On the first clip against Clemson, Simmons is lined up in a single-high safety look with deep responsibility.
At the snap, Simmons reads DeShaun Watson’s eyes, locating the slot receiver streaking down the seam. Watson never takes his eyes off of the receiver and floats this ball up the seam.
Simmons, who is lined up on the right hash mark, is able to come all the way across the field to make the play, showcasing great ball skills.
Against Notre Dame later in the year, Simmons shows similar range to make a sliding interception on a poorly thrown ball by DeShone Kizer in the middle of the field.
Although he’s not overly fast and won’t “wow” you as an athlete, Simmons is an instinctive athlete who is seemingly always in the right position.
Outside of his coverage abilities, I really like the way Simmons tackles in the open field. Lately, you see too many safeties that come flying up from their position to try and make tackles by diving at ankles using the fly-by technique.
Not Simmons. The standout senior comes flying in, but he is consistently in control and breaks down to use his long arms to wrap up the ball carrier for sound tackles. Just this past season Simmons didn’t allow a single broken tackle and had just four missed tackles overall.
Take a look at these two clips from this past season, one of which is against Clemson and the other is against Notre Dame.
In the first clip against Clemson, Simmons has outside responsibility on the run and does a good job of finding Wayne Gallman, who bursts outside looking to turn it up field. However, Simmons does a good job of stretching out the run and then breaks down to make a good tackle instead of just diving at Gallman’s legs hoping he’ll fall down.
By utilizing his long reach, Simmons is able to get his hands on people to lock them up and bring them down for tackles.
He does a similar thing here against Notre Dame. Coming up from his deep safety position, Simmons does a good job of closing ground quickly without getting out of control.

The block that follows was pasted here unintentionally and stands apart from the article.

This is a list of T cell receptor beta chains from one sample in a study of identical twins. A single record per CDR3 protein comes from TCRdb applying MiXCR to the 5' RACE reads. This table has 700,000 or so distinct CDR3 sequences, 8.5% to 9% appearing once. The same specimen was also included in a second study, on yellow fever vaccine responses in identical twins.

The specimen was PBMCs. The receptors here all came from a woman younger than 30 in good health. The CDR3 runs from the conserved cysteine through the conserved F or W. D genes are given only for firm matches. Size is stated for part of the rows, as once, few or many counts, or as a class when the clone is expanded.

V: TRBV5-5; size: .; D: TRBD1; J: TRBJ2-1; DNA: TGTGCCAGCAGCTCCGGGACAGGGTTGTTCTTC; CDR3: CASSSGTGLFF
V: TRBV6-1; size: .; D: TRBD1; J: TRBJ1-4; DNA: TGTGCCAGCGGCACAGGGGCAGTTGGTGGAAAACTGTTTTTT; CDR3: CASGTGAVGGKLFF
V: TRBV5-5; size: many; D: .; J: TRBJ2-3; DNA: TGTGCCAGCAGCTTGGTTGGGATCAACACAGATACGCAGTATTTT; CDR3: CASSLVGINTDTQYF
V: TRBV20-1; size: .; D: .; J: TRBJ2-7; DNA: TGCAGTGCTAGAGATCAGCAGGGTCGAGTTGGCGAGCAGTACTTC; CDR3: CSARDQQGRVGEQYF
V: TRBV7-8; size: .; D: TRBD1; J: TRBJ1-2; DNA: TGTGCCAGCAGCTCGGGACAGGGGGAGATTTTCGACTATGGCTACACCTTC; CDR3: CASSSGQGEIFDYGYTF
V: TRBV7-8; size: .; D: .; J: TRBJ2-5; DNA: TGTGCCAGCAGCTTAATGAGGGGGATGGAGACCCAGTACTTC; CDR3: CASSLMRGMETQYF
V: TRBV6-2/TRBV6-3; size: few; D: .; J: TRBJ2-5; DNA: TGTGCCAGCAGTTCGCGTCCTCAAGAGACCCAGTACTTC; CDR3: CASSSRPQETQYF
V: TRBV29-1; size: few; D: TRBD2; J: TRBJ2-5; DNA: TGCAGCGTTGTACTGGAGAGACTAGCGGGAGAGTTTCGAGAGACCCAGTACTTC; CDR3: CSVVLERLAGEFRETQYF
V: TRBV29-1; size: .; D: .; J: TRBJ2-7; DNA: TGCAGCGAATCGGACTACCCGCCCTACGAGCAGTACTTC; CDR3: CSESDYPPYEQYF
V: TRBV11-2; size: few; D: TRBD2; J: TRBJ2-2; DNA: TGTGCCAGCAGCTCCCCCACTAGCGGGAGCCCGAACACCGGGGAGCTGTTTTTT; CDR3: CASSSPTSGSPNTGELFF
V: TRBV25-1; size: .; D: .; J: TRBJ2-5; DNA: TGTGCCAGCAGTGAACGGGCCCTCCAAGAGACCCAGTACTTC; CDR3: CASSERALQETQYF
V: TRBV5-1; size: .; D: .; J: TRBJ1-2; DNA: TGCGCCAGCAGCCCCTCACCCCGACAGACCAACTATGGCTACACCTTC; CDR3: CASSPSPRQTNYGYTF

From there, once Simmons is close to the ball carrier, he breaks down to get into a good tackling position and then wraps up the opponent’s legs for the open field tackle.
Although he isn’t a very physical safety, he makes up for that in a big way by just making the smart, simple plays.
One major issue I do have with Simmons is his propensity to get caught biting on ball fakes, which could be a serious issue for him at the next level against pro-style offenses.
On this clip against Clemson, Simmons is in perfect position to make the play on the scrambling Watson, but a quick pump-fake from Watson to the waiting receiver on the bubble screen completely discombobulates Simmons, who gets turned around on the play and starts running away from Watson.
I am sure Simmons wished this didn’t show up on tape, but it does. At the next level he needs the coaching staff to work with him on being patience and reading what his eyes see with these ball fakes.
Fortunately for him, he won’t feel the need to have to make every single tackle in the secondary like he did for Boston College.
With the right zone-heavy system and the proper coaching, Simmons could carve out a long career in the NFL. It won’t be flashy and it might not lead to many individual accolades, but having a smart, sound player like him in your secondary is a nice foundational piece to have.
Games Watched: vs. Florida State (’15), at Clemson (’15), vs. North Carolina State (’15), vs. Notre Dame (Shamrock Series at Fenway Park, ’15)